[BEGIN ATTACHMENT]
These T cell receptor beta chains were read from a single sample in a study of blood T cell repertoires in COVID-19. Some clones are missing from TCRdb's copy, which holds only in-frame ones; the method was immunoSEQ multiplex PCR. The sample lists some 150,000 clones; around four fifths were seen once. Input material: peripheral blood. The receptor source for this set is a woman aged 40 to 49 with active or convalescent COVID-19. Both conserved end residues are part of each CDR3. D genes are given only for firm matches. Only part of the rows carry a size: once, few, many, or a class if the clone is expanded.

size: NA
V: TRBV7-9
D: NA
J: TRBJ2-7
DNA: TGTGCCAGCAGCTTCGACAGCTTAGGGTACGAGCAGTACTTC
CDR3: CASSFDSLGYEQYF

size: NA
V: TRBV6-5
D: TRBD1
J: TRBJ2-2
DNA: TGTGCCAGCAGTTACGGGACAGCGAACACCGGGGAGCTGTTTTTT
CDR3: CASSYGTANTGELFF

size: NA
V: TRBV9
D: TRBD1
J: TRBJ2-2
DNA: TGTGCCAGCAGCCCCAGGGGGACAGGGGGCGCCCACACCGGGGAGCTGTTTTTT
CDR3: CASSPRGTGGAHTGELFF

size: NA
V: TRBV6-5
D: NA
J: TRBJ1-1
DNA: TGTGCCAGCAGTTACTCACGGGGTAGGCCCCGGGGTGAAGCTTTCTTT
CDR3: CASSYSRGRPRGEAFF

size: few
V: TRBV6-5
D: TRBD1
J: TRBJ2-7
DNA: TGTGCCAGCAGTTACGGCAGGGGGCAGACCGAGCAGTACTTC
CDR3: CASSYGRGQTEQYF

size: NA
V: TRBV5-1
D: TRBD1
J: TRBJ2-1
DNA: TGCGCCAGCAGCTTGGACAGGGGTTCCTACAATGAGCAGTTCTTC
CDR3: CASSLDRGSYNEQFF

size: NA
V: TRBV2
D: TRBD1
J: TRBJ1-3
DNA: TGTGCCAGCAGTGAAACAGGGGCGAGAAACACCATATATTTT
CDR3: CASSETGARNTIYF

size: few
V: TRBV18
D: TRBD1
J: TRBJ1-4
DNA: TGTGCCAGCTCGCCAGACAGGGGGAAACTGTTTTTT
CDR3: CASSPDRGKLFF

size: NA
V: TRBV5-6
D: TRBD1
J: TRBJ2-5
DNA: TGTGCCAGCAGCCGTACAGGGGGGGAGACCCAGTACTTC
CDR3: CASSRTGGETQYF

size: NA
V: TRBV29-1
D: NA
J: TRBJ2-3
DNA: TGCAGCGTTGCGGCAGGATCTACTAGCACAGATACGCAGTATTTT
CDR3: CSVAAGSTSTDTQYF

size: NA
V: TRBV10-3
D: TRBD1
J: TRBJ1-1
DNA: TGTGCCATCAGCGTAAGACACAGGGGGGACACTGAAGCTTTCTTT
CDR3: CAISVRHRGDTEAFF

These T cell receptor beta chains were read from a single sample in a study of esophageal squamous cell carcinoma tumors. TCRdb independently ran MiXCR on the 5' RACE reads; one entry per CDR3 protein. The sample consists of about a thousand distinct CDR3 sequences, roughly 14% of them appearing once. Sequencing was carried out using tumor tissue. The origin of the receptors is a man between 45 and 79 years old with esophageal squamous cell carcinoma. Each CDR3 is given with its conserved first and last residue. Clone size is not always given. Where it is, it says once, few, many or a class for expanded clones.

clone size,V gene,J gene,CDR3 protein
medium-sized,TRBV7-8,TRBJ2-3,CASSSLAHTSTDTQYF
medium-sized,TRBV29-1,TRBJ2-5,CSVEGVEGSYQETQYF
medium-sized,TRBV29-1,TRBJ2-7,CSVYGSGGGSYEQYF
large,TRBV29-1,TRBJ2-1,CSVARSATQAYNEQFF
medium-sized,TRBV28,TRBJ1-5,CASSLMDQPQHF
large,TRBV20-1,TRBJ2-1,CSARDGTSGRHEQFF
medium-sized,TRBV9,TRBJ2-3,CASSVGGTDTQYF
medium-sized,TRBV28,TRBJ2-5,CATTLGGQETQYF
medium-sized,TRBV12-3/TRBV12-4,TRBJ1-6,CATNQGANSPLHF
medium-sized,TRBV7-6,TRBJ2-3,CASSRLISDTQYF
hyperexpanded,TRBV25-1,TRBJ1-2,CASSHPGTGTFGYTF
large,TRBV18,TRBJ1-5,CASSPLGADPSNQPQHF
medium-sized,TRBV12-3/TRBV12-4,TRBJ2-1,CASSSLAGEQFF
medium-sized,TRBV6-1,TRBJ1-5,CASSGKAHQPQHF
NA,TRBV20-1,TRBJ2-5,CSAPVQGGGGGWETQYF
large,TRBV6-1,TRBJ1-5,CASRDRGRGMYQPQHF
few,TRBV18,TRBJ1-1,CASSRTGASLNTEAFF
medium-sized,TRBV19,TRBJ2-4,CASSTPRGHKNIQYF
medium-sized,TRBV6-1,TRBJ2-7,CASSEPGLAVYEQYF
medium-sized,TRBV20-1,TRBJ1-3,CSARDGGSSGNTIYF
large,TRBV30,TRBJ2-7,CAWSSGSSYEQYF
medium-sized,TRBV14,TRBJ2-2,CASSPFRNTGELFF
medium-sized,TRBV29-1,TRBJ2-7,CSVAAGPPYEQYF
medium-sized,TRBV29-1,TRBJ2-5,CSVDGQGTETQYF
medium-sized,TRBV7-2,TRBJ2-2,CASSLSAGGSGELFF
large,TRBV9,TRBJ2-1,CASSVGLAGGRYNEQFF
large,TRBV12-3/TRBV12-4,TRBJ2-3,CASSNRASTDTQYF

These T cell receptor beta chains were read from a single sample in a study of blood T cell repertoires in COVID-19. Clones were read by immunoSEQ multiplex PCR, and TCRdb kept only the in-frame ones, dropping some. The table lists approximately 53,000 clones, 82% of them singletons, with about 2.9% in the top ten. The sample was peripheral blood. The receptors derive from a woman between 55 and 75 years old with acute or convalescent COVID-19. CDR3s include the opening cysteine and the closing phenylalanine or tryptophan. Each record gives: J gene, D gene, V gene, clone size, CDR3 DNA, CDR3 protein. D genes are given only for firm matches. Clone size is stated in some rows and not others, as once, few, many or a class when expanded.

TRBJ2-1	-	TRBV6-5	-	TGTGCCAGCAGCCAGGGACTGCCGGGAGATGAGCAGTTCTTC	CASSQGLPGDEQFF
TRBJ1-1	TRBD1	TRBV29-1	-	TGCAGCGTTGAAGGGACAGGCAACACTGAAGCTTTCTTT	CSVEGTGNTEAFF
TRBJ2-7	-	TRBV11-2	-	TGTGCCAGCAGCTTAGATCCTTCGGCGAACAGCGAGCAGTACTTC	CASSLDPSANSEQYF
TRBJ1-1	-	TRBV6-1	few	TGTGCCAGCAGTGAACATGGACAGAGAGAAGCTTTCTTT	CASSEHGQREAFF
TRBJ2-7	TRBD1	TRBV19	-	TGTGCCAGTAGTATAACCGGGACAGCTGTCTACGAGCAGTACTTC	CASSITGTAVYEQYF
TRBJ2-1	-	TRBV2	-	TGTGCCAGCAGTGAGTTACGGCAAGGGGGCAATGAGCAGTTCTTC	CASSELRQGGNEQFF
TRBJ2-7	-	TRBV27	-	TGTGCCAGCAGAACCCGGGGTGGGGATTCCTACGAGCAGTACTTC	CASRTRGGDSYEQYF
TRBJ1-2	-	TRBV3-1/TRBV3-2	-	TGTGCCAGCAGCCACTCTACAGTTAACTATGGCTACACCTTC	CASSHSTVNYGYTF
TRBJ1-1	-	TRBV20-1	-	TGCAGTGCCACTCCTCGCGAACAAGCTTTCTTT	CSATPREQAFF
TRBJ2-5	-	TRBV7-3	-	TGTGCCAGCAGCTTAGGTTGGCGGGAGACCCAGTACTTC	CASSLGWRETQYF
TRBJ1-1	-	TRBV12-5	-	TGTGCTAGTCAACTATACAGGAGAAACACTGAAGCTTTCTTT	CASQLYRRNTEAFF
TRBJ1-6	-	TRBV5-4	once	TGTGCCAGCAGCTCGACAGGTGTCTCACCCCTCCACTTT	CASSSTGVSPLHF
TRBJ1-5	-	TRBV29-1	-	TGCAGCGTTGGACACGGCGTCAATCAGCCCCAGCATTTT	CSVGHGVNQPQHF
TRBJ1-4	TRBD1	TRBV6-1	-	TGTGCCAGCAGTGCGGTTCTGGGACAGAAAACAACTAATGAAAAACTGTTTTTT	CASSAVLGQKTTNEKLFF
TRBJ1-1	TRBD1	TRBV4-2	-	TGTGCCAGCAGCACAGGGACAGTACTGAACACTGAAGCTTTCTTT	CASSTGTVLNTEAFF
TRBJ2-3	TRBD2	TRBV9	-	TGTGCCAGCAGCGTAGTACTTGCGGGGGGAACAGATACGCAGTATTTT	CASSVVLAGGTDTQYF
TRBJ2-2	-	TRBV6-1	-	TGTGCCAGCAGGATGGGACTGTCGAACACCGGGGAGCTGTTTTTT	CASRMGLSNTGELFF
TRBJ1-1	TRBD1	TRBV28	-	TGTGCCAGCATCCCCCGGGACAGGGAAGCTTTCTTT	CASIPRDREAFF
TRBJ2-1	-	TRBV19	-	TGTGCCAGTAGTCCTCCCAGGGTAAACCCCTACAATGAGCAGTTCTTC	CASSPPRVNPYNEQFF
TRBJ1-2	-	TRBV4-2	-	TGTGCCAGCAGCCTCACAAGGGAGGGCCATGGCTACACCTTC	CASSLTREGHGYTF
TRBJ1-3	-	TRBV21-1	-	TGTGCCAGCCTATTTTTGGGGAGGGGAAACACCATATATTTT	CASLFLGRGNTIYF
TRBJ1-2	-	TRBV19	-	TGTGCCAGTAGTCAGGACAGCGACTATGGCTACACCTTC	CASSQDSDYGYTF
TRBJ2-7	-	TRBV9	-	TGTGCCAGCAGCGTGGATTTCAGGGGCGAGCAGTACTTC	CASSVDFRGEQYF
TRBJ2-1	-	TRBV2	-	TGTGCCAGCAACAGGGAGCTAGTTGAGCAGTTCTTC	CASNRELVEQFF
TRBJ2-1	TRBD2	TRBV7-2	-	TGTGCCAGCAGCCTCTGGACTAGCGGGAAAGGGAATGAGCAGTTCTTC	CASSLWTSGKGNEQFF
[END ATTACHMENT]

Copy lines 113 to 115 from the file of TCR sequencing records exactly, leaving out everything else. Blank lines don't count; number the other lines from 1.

TRBJ2-3	TRBD2	TRBV9	-	TGTGCCAGCAGCGTAGTACTTGCGGGGGGAACAGATACGCAGTATTTT	CASSVVLAGGTDTQYF
TRBJ2-2	-	TRBV6-1	-	TGTGCCAGCAGGATGGGACTGTCGAACACCGGGGAGCTGTTTTTT	CASRMGLSNTGELFF
TRBJ1-1	TRBD1	TRBV28	-	TGTGCCAGCATCCCCCGGGACAGGGAAGCTTTCTTT	CASIPRDREAFF